A microfluidic-based screening method will be developed to differentiate different disease states of cancer. The screening method is based on high-resolution microchip electrophoresis coupled with laser-induced fluorescence detection. N-Glycan profiles are generated for all samples and compared by statistical analysis. The method relies on the analysis of the entire N-glycan profile, not a single biomarker, to provide sufficient differentiation among control individuals, patients suffering from various stages of cancer, and patients with pre-malignant diseases. Microchip electrophoresis with fluorescence detection provides excellent resolution of glycan structures and their isomers and has tremendous detection sensitivity. Preliminary results suggest that separation channels e20 cm in length and separation field strengths e750 V/cm are able to rapidly and efficiently separate N-glycans derived from clinically relevant serum samples, e.g., from patients with breast cancer, ovarian cancer, and esophageal adenocarcinoma. Efficient separation and sensitive detection on capillary- or chip-based instruments permit both low and high abundance N-glycans to contribute to the statistical analysis for disease-state differentiation. In this application, microfluidic devices will be used as a convenient and reliable platform to screen N-glycans associated with cancer. As microfluidic-based methods are optimized, those N-glycans that contribute most to disease-state differentiation will be identified. Determination of these molecular structures will enable optimization and validation of the screening method through improvements to electrophoretic analysis and detection sensitivity.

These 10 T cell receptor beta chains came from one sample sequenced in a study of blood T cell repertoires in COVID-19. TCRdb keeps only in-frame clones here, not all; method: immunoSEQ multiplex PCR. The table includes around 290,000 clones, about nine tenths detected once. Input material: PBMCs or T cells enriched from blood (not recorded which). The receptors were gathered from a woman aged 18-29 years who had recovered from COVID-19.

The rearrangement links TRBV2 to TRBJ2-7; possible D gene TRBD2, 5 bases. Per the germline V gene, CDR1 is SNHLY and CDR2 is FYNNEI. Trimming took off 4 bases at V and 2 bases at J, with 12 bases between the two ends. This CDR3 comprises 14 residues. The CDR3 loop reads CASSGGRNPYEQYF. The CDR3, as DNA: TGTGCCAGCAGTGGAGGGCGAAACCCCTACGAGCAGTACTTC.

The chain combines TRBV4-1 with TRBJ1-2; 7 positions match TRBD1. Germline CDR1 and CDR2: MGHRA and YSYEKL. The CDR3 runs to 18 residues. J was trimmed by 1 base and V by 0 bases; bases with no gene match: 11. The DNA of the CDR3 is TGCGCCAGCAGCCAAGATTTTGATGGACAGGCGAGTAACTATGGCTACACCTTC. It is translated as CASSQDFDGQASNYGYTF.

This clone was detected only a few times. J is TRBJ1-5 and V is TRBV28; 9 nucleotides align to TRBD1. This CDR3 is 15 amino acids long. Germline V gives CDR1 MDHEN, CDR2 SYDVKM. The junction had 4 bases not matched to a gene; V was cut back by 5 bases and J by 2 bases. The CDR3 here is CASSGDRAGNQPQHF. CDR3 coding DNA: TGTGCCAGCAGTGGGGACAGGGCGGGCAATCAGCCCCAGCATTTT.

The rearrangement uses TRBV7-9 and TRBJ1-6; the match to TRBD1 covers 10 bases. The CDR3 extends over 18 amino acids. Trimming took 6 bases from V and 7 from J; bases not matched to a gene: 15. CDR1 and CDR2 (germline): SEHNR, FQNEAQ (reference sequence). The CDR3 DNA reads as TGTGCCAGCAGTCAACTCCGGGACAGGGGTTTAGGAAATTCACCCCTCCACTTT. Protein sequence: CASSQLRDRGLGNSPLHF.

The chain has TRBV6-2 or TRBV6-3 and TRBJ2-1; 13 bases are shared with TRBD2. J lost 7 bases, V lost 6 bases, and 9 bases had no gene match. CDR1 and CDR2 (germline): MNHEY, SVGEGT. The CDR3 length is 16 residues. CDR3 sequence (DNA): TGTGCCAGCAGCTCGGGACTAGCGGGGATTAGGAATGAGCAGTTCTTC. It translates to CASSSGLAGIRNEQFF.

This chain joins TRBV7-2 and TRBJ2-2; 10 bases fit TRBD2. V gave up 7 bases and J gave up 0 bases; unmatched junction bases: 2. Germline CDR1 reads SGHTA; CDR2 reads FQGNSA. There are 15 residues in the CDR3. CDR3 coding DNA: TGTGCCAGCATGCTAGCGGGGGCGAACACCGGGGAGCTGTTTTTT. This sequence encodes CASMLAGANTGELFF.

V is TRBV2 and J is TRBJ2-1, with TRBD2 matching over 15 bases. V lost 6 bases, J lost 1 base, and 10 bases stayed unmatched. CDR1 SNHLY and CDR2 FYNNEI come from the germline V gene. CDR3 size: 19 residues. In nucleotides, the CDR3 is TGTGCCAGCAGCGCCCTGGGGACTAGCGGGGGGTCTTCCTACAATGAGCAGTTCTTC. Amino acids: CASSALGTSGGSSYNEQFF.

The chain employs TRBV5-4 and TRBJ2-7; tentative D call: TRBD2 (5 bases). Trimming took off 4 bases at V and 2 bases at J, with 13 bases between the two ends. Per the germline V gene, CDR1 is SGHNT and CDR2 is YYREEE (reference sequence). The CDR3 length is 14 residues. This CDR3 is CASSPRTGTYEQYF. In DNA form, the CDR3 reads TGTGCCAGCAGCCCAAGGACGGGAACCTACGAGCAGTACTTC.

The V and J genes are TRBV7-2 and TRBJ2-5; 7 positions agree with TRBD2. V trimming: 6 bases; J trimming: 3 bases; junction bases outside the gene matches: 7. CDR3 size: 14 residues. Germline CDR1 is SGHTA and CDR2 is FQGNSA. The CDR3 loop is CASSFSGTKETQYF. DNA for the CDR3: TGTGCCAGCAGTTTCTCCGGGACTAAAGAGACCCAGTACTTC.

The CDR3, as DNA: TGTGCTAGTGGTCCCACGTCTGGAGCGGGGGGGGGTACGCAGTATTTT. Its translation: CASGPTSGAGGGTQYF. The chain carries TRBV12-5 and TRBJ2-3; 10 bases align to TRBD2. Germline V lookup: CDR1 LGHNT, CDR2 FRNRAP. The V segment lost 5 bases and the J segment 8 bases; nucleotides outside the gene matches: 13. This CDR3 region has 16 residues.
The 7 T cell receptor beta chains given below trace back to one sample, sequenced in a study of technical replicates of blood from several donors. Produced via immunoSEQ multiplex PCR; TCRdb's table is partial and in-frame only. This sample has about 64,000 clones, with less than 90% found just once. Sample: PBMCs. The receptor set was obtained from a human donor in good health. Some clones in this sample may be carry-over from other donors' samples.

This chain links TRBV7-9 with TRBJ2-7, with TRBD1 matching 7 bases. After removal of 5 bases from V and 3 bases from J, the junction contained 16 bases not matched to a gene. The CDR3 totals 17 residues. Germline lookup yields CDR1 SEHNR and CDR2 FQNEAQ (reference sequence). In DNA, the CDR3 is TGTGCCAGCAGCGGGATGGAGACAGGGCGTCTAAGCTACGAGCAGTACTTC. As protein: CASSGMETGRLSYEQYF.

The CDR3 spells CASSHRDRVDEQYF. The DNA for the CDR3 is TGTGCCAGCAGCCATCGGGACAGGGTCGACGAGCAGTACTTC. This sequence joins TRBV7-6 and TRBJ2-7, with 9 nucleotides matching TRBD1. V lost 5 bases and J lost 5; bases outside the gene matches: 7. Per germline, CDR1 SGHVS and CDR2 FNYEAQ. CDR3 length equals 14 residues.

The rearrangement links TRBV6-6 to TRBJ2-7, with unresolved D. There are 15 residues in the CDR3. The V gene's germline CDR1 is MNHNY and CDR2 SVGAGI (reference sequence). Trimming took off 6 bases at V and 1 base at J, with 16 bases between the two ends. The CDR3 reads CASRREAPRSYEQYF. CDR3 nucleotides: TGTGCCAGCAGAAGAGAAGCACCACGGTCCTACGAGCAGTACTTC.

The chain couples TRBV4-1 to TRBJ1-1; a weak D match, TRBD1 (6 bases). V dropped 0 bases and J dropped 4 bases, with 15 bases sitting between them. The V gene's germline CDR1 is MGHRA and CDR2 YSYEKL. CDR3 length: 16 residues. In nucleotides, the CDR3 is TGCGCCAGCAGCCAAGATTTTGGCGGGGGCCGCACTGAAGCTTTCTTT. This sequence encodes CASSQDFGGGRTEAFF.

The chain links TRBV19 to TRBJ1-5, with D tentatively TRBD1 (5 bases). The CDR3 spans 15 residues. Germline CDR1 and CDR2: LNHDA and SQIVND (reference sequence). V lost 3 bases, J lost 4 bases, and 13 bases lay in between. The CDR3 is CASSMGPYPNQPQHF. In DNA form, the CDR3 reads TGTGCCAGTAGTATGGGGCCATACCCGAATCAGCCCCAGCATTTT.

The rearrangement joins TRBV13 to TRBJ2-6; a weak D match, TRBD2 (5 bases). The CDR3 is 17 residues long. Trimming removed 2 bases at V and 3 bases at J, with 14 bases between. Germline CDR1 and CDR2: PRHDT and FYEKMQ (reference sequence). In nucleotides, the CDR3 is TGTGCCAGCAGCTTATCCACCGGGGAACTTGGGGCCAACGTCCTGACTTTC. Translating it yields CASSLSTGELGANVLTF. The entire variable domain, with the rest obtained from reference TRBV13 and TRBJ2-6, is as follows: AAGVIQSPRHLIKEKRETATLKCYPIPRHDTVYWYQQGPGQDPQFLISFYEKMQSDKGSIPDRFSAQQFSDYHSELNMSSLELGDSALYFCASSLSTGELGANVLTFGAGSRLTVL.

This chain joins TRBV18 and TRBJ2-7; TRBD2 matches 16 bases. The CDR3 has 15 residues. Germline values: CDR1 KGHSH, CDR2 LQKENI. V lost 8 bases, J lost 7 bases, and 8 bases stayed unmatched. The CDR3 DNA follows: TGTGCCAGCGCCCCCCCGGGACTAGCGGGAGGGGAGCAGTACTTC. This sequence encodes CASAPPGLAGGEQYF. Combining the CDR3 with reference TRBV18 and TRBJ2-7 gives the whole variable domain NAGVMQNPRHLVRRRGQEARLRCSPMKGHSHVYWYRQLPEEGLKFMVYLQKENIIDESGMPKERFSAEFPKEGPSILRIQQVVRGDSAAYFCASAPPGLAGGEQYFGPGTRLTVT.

The specific aims of this application are to: (1) demonstrate that microchip electrophoresis of N- glycans is a rapid, reliable screening method for various cancers, (2) develop a suite of N- glycan standards to be used as sizing ladders for standard addition in microchip electrophoresis, (3) determine N-glycan structures by mass-spectrometric analysis, and (4) integrate monolithic phases into the microfluidic devices for dialysis, solid-phase extraction, electrochromatography, and enzymatic sequencing.
We will develop a microfluidic-based screening method to differentiate disease states of cancer. Samples are obtained non-invasively from the patients by blood draw, and a glycan profile, not a single biomarker, is used to differentiate between diseased and disease-free samples. The long-term goal of this research is to develop instrumentation that detects the onset and monitors the progression of cancer and related diseases.